Tinti was also inspired by classic texts such as “Great Expectations,” “Treasure Island” and “Jane Eyre,” and the whimsical spookiness shows in her work.
What really started the process for “The Good Thief,” however, was Jeffrey Kacirk’s “Forgotten English.”
“One of the entries was ‘Resurrection Men,’” Tinti said. “I thought it was a beautiful phrase, and then I read the definition and was horrified! Resurrection men were thieves who would dig up bodies and sell them to medical schools for dissection. It was a terrible thing to do — but at the same time, medical students needed bodies to practice on so that they could learn to save lives. I was intrigued by this idea (something bad leading to something good), and decided I wanted to write about these ‘resurrection men.’ I sketched out a scene in a graveyard, and Ren’s story grew from there.”
Tinti has previously published a collection of short stories, titled “Animal Crackers,” and is currently working on a modern re-telling of “The Twelve Labors of Hercules,” featuring a gangster and his daughter. With a new project in the works, Tinti is constantly investigating ways of combating writer’s block. Lately, she has taken to writing with a quill pen to help get the words flowing.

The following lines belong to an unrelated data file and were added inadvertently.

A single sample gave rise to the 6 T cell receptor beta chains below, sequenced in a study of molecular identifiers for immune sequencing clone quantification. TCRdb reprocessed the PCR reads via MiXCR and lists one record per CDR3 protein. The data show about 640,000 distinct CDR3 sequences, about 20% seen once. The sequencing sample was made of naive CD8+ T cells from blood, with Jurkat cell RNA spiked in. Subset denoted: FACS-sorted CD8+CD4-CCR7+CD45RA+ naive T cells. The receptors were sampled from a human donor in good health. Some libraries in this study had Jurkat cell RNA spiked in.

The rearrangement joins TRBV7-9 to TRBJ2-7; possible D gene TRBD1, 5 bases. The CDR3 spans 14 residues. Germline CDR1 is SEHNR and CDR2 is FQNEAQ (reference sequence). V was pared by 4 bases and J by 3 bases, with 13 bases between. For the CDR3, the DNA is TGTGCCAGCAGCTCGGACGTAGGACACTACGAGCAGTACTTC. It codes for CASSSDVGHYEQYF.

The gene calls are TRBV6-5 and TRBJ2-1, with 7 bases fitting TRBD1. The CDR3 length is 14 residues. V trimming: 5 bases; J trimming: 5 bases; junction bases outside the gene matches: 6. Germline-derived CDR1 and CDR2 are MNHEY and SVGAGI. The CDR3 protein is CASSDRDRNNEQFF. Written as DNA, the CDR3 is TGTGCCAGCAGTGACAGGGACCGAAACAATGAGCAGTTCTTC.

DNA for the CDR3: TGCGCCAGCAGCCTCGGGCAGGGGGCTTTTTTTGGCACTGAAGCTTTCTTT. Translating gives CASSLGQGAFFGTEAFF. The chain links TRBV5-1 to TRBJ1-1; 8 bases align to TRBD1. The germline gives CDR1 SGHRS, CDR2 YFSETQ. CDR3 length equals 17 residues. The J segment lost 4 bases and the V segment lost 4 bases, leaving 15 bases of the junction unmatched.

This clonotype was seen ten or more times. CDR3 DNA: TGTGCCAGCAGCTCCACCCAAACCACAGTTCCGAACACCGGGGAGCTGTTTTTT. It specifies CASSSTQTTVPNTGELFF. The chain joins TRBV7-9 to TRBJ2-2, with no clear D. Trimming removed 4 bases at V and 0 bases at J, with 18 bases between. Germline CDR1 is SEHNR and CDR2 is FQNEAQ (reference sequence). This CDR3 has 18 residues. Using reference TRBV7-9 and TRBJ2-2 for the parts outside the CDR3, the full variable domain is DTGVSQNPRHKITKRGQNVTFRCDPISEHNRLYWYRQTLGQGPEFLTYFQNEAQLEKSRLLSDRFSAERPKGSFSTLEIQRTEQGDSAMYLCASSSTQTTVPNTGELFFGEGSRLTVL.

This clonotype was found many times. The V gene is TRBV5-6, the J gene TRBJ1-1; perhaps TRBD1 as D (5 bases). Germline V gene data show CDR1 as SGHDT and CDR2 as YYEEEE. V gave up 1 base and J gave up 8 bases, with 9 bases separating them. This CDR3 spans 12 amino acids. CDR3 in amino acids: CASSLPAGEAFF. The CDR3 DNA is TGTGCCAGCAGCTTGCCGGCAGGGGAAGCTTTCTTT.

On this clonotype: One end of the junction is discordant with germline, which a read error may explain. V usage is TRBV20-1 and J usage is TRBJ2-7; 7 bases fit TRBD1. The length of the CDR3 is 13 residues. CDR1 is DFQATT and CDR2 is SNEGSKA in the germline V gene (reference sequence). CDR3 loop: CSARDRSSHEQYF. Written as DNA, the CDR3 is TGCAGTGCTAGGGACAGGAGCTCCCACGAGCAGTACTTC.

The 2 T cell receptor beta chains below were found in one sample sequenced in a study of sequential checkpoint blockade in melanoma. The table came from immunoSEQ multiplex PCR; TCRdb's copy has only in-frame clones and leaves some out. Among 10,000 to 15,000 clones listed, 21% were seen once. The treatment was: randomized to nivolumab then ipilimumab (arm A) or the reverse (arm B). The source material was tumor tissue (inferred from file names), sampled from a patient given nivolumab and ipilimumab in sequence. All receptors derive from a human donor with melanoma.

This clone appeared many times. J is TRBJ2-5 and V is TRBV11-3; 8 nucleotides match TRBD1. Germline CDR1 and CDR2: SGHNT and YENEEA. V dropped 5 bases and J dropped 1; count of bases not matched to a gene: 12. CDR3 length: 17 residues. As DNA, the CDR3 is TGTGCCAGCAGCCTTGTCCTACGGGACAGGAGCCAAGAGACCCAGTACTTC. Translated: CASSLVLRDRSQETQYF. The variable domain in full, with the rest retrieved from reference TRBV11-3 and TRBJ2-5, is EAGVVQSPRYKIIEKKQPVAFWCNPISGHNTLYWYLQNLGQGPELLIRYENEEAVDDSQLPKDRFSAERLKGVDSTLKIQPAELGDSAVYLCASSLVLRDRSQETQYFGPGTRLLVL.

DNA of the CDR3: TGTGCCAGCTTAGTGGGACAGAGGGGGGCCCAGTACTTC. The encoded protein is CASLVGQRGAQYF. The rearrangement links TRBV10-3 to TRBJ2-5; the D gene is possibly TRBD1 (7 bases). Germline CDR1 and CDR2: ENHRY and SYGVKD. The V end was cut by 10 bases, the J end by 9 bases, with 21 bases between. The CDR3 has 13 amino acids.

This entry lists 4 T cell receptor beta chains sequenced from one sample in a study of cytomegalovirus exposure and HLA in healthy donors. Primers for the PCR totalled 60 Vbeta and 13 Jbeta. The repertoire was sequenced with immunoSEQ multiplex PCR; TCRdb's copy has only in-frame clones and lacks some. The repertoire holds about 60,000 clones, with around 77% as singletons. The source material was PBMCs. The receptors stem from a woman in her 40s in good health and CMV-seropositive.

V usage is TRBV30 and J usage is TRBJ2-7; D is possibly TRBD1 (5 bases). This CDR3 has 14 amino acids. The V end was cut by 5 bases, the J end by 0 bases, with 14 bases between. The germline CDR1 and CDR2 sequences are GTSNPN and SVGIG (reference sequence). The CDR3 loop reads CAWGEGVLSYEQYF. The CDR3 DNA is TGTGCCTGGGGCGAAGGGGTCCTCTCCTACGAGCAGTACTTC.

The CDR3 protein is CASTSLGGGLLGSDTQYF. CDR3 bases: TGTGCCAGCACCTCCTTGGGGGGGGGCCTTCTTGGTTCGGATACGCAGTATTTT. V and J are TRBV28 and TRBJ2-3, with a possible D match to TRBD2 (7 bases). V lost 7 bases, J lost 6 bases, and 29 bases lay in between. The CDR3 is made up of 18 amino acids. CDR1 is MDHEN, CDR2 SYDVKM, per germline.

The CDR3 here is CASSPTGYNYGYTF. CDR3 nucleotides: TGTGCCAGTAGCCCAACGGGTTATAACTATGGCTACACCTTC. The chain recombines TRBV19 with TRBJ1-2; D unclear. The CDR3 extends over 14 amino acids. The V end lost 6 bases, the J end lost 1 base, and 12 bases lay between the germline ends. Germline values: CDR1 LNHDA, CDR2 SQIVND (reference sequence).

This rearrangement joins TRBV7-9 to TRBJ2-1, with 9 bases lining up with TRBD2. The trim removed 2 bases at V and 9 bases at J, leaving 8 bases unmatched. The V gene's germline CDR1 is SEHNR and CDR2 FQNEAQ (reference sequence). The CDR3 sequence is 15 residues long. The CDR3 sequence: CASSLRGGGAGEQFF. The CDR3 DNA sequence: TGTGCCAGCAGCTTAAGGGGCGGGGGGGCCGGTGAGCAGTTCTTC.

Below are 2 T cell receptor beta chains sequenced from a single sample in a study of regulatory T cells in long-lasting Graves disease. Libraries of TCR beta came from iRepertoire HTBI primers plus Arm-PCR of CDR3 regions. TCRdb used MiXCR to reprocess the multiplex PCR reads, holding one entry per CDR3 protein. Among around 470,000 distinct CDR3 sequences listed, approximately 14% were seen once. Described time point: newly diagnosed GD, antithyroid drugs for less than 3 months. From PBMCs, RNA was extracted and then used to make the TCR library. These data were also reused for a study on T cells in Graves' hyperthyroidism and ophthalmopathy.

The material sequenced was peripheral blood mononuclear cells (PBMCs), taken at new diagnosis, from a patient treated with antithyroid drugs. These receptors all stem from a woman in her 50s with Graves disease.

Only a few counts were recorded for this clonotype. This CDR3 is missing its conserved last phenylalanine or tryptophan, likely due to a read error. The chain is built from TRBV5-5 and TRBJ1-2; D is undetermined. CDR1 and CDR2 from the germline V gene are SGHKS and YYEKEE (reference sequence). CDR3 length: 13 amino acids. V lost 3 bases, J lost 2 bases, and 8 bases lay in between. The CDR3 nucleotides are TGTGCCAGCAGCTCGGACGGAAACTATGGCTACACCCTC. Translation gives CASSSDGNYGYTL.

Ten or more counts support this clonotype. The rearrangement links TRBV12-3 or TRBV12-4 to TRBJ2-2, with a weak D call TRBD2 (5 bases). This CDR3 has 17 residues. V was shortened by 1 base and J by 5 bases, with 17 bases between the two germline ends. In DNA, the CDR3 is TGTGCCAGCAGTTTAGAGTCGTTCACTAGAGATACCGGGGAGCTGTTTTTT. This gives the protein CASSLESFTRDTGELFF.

“Getting off the computer and away from the internet helps,” she said. “The tactile feel of dipping the pen in ink makes the process feel more like drawing and less like work.”
The benefits of a Community Read program are numerous. This program promotes family togetherness, literacy beyond school requirements and community bonding. Students are encouraged to read and discuss the book with their parents, and parents are encouraged to read aloud to younger children. Perhaps the opportunity to read and discuss the story with their families in a constructive environment will even encourage a healthy appreciation for literature in otherwise reluctant students. Student literacy is vital for developing vocabulary and analytical skills that can be applied to any school career path.